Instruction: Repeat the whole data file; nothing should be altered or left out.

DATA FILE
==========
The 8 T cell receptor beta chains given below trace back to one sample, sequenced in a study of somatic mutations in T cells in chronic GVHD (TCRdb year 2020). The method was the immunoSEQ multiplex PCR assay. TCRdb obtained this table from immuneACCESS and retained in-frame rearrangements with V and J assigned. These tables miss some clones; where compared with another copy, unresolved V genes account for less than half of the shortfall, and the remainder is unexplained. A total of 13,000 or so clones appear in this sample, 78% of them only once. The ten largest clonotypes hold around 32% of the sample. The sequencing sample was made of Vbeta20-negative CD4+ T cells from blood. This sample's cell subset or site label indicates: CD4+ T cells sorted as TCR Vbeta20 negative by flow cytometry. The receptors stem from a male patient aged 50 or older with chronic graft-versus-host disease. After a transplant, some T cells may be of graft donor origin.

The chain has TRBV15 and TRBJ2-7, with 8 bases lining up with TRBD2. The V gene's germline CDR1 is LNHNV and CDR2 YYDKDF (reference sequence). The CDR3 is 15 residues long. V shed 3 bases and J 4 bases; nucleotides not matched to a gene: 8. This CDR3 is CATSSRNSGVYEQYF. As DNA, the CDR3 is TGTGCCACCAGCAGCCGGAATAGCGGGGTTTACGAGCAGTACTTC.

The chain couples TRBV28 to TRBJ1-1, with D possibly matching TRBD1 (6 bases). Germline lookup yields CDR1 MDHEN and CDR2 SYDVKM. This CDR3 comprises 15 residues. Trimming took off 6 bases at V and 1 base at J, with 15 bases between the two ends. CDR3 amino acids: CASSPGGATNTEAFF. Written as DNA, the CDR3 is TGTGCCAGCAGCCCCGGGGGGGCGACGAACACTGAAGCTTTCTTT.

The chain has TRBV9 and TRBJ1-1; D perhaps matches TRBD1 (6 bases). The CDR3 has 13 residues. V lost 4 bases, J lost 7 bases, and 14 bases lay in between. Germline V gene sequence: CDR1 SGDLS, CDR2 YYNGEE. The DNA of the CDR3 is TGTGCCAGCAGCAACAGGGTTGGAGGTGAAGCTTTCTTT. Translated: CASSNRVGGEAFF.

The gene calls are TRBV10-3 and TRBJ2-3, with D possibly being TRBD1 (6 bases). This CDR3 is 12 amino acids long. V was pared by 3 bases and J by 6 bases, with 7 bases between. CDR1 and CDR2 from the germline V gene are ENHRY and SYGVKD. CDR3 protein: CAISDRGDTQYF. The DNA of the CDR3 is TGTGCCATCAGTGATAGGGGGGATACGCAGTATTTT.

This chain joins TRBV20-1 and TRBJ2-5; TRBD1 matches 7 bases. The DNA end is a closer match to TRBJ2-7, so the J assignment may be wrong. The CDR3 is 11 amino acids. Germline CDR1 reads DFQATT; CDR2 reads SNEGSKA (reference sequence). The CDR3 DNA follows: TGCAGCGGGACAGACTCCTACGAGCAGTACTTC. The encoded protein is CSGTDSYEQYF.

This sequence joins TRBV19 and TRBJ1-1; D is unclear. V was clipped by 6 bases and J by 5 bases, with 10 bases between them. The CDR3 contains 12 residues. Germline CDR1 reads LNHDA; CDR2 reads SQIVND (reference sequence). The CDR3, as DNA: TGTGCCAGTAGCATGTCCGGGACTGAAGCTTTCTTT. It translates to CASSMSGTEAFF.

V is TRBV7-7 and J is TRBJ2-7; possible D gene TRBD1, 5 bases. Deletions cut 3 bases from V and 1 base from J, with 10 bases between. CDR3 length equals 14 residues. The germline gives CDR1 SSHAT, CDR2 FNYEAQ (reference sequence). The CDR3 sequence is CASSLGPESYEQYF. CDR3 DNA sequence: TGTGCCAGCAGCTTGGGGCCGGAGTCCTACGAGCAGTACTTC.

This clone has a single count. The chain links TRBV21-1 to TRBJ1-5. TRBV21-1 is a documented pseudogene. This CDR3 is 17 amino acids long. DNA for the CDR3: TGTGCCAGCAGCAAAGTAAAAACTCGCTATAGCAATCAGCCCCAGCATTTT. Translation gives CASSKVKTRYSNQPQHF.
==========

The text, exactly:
The 8 T cell receptor beta chains given below trace back to one sample, sequenced in a study of somatic mutations in T cells in chronic GVHD (TCRdb year 2020). The method was the immunoSEQ multiplex PCR assay. TCRdb obtained this table from immuneACCESS and retained in-frame rearrangements with V and J assigned. These tables miss some clones; where compared with another copy, unresolved V genes account for less than half of the shortfall, and the remainder is unexplained. A total of 13,000 or so clones appear in this sample, 78% of them only once. The ten largest clonotypes hold around 32% of the sample. The sequencing sample was made of Vbeta20-negative CD4+ T cells from blood. This sample's cell subset or site label indicates: CD4+ T cells sorted as TCR Vbeta20 negative by flow cytometry. The receptors stem from a male patient aged 50 or older with chronic graft-versus-host disease. After a transplant, some T cells may be of graft donor origin.

The chain has TRBV15 and TRBJ2-7, with 8 bases lining up with TRBD2. The V gene's germline CDR1 is LNHNV and CDR2 YYDKDF (reference sequence). The CDR3 is 15 residues long. V shed 3 bases and J 4 bases; nucleotides not matched to a gene: 8. This CDR3 is CATSSRNSGVYEQYF. As DNA, the CDR3 is TGTGCCACCAGCAGCCGGAATAGCGGGGTTTACGAGCAGTACTTC.

The chain couples TRBV28 to TRBJ1-1, with D possibly matching TRBD1 (6 bases). Germline lookup yields CDR1 MDHEN and CDR2 SYDVKM. This CDR3 comprises 15 residues. Trimming took off 6 bases at V and 1 base at J, with 15 bases between the two ends. CDR3 amino acids: CASSPGGATNTEAFF. Written as DNA, the CDR3 is TGTGCCAGCAGCCCCGGGGGGGCGACGAACACTGAAGCTTTCTTT.

The chain has TRBV9 and TRBJ1-1; D perhaps matches TRBD1 (6 bases). The CDR3 has 13 residues. V lost 4 bases, J lost 7 bases, and 14 bases lay in between. Germline V gene sequence: CDR1 SGDLS, CDR2 YYNGEE. The DNA of the CDR3 is TGTGCCAGCAGCAACAGGGTTGGAGGTGAAGCTTTCTTT. Translated: CASSNRVGGEAFF.

The gene calls are TRBV10-3 and TRBJ2-3, with D possibly being TRBD1 (6 bases). This CDR3 is 12 amino acids long. V was pared by 3 bases and J by 6 bases, with 7 bases between. CDR1 and CDR2 from the germline V gene are ENHRY and SYGVKD. CDR3 protein: CAISDRGDTQYF. The DNA of the CDR3 is TGTGCCATCAGTGATAGGGGGGATACGCAGTATTTT.

This chain joins TRBV20-1 and TRBJ2-5; TRBD1 matches 7 bases. The DNA end is a closer match to TRBJ2-7, so the J assignment may be wrong. The CDR3 is 11 amino acids. Germline CDR1 reads DFQATT; CDR2 reads SNEGSKA (reference sequence). The CDR3 DNA follows: TGCAGCGGGACAGACTCCTACGAGCAGTACTTC. The encoded protein is CSGTDSYEQYF.

This sequence joins TRBV19 and TRBJ1-1; D is unclear. V was clipped by 6 bases and J by 5 bases, with 10 bases between them. The CDR3 contains 12 residues. Germline CDR1 reads LNHDA; CDR2 reads SQIVND (reference sequence). The CDR3, as DNA: TGTGCCAGTAGCATGTCCGGGACTGAAGCTTTCTTT. It translates to CASSMSGTEAFF.

V is TRBV7-7 and J is TRBJ2-7; possible D gene TRBD1, 5 bases. Deletions cut 3 bases from V and 1 base from J, with 10 bases between. CDR3 length equals 14 residues. The germline gives CDR1 SSHAT, CDR2 FNYEAQ (reference sequence). The CDR3 sequence is CASSLGPESYEQYF. CDR3 DNA sequence: TGTGCCAGCAGCTTGGGGCCGGAGTCCTACGAGCAGTACTTC.

This clone has a single count. The chain links TRBV21-1 to TRBJ1-5. TRBV21-1 is a documented pseudogene. This CDR3 is 17 amino acids long. DNA for the CDR3: TGTGCCAGCAGCAAAGTAAAAACTCGCTATAGCAATCAGCCCCAGCATTTT. Translation gives CASSKVKTRYSNQPQHF.